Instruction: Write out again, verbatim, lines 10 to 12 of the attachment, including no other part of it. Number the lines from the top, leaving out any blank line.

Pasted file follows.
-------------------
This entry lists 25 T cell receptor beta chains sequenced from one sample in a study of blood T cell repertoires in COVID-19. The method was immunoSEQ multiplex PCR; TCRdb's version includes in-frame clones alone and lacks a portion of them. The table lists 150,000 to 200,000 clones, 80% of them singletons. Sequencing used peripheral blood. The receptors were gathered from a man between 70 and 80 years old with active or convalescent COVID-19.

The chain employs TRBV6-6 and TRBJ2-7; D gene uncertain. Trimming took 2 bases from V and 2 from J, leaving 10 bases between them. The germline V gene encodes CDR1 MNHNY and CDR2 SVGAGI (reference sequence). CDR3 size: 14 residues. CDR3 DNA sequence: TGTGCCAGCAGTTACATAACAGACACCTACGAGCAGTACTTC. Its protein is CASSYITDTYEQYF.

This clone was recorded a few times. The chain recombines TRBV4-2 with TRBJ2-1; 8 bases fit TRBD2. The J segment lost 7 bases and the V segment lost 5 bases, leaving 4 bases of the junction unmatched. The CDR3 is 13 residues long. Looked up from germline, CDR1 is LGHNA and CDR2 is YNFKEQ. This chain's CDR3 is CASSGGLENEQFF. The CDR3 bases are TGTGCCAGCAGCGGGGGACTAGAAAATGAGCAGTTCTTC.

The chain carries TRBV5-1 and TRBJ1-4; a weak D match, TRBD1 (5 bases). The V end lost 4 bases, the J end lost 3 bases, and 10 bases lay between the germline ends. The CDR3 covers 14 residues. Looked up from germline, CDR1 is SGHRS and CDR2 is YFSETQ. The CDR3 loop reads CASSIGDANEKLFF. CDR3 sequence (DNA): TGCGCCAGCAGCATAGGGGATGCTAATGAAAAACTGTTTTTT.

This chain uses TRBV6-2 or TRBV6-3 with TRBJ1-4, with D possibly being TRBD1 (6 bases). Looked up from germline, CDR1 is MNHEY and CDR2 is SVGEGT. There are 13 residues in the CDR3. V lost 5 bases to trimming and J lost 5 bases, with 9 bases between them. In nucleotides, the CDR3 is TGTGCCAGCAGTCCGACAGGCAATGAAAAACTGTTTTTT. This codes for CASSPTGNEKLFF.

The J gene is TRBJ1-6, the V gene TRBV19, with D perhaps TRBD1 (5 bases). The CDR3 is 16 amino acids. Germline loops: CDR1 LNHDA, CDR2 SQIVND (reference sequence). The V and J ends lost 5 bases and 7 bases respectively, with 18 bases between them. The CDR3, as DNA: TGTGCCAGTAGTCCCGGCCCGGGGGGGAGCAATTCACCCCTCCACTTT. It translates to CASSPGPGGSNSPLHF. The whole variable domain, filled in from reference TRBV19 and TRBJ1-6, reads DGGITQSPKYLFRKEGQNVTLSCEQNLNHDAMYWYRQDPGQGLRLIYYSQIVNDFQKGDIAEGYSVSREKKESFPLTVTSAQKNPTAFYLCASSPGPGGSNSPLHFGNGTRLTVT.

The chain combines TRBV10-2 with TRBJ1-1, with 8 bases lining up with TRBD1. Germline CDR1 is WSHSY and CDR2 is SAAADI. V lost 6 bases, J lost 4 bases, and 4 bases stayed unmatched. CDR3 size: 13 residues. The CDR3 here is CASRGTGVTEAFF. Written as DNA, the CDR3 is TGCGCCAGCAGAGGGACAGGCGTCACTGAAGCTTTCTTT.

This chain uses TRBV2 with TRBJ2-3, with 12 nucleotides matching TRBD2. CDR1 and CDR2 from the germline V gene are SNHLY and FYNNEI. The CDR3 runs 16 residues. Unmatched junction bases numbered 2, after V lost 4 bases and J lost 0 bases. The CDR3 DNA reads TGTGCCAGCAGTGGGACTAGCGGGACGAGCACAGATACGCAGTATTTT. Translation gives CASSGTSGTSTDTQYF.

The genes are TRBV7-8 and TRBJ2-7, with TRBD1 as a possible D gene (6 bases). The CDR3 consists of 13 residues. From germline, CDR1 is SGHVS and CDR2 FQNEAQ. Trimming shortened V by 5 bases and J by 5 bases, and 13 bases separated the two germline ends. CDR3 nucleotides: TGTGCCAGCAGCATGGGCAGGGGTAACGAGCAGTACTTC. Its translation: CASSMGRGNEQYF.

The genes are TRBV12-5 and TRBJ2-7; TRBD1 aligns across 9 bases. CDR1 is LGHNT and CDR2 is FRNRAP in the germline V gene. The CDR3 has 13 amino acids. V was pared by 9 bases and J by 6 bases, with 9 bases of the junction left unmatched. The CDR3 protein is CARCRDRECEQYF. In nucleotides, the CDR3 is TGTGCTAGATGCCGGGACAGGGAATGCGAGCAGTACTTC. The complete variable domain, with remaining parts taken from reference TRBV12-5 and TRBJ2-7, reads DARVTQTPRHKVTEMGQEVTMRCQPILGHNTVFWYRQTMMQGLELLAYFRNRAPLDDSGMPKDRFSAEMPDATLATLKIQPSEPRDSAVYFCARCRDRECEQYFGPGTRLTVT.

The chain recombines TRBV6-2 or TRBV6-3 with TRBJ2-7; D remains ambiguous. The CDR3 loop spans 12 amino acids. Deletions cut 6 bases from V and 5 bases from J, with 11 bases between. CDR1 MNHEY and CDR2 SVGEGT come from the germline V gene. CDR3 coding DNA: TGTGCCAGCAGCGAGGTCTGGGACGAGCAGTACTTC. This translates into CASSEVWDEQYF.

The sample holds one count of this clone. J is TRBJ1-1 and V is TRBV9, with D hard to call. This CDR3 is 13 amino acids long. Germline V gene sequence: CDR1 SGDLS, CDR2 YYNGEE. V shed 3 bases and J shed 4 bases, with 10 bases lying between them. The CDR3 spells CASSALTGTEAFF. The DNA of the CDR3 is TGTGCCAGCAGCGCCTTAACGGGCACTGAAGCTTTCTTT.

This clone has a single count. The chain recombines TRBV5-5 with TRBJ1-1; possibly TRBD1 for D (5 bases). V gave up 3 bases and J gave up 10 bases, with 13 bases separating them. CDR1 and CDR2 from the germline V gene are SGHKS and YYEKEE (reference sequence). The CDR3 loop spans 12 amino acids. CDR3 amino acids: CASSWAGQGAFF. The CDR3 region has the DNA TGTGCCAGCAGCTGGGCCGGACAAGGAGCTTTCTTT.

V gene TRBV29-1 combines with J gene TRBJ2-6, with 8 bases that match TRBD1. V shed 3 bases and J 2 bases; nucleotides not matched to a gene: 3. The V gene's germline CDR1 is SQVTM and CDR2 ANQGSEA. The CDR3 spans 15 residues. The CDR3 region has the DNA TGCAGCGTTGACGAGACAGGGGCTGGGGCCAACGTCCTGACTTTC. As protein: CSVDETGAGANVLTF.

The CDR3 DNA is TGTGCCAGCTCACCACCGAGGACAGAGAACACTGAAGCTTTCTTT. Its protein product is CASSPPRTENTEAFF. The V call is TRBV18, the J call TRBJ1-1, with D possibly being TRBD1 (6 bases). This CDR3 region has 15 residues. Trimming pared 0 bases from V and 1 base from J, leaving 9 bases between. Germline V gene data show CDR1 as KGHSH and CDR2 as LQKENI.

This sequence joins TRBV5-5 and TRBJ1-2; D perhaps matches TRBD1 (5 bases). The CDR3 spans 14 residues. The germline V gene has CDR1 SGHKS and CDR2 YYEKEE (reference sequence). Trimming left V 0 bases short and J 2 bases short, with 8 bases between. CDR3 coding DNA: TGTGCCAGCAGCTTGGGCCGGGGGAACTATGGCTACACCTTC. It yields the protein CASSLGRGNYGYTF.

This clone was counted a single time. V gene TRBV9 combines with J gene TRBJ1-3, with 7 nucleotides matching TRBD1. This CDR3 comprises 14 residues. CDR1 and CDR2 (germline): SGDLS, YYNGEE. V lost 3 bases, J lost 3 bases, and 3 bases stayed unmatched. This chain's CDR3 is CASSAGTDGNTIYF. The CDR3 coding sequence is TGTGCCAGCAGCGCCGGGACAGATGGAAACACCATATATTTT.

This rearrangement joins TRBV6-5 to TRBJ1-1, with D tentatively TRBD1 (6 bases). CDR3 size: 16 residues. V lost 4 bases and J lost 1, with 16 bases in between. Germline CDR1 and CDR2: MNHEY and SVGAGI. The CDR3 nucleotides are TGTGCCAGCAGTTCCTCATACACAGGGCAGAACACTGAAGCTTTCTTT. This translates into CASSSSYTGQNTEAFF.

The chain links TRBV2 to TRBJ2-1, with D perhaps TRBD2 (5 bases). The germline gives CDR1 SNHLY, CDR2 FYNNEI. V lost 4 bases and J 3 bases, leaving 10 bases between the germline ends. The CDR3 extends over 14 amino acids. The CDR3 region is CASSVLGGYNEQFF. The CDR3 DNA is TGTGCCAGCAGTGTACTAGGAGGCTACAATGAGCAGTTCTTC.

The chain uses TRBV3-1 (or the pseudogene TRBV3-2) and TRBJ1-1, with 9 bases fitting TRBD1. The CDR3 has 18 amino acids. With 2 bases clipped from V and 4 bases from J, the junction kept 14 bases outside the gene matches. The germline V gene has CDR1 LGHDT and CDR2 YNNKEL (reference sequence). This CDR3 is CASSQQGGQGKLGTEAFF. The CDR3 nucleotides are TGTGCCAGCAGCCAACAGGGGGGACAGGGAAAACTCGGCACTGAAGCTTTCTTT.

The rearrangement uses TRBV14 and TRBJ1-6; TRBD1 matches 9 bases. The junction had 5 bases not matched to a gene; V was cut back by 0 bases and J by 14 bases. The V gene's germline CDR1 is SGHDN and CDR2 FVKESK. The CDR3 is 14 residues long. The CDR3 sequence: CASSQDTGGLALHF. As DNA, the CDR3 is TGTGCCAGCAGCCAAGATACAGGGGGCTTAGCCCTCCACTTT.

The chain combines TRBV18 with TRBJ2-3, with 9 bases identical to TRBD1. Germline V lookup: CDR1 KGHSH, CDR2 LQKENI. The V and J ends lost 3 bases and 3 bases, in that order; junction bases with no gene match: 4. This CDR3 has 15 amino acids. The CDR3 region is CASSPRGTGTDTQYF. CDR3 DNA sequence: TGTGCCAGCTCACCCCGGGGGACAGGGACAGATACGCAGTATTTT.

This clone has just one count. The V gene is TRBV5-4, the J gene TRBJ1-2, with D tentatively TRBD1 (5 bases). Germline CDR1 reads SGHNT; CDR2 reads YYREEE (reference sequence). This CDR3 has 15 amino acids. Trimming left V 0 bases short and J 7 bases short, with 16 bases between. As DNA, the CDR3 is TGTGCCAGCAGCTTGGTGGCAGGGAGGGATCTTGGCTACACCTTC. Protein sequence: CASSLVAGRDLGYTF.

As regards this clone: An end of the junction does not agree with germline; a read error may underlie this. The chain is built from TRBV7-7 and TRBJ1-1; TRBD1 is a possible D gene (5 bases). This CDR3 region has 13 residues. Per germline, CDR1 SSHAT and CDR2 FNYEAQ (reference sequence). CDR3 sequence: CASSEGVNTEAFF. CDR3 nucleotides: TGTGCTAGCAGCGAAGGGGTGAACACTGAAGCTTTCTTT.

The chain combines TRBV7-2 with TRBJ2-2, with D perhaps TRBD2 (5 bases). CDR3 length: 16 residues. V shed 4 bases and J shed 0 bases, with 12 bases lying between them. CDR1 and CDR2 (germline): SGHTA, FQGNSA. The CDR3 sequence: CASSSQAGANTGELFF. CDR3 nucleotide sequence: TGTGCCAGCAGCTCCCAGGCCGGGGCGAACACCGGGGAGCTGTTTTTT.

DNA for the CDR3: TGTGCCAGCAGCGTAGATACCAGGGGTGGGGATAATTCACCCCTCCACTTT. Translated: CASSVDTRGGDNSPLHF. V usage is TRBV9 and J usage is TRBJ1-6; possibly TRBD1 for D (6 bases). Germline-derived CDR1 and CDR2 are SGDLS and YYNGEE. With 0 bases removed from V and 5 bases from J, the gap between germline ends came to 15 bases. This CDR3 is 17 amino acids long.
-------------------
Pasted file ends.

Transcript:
The genes are TRBV12-5 and TRBJ2-7; TRBD1 aligns across 9 bases. CDR1 is LGHNT and CDR2 is FRNRAP in the germline V gene. The CDR3 has 13 amino acids. V was pared by 9 bases and J by 6 bases, with 9 bases of the junction left unmatched. The CDR3 protein is CARCRDRECEQYF. In nucleotides, the CDR3 is TGTGCTAGATGCCGGGACAGGGAATGCGAGCAGTACTTC. The complete variable domain, with remaining parts taken from reference TRBV12-5 and TRBJ2-7, reads DARVTQTPRHKVTEMGQEVTMRCQPILGHNTVFWYRQTMMQGLELLAYFRNRAPLDDSGMPKDRFSAEMPDATLATLKIQPSEPRDSAVYFCARCRDRECEQYFGPGTRLTVT.

The chain recombines TRBV6-2 or TRBV6-3 with TRBJ2-7; D remains ambiguous. The CDR3 loop spans 12 amino acids. Deletions cut 6 bases from V and 5 bases from J, with 11 bases between. CDR1 MNHEY and CDR2 SVGEGT come from the germline V gene. CDR3 coding DNA: TGTGCCAGCAGCGAGGTCTGGGACGAGCAGTACTTC. This translates into CASSEVWDEQYF.

The sample holds one count of this clone. J is TRBJ1-1 and V is TRBV9, with D hard to call. This CDR3 is 13 amino acids long. Germline V gene sequence: CDR1 SGDLS, CDR2 YYNGEE. V shed 3 bases and J shed 4 bases, with 10 bases lying between them. The CDR3 spells CASSALTGTEAFF. The DNA of the CDR3 is TGTGCCAGCAGCGCCTTAACGGGCACTGAAGCTTTCTTT.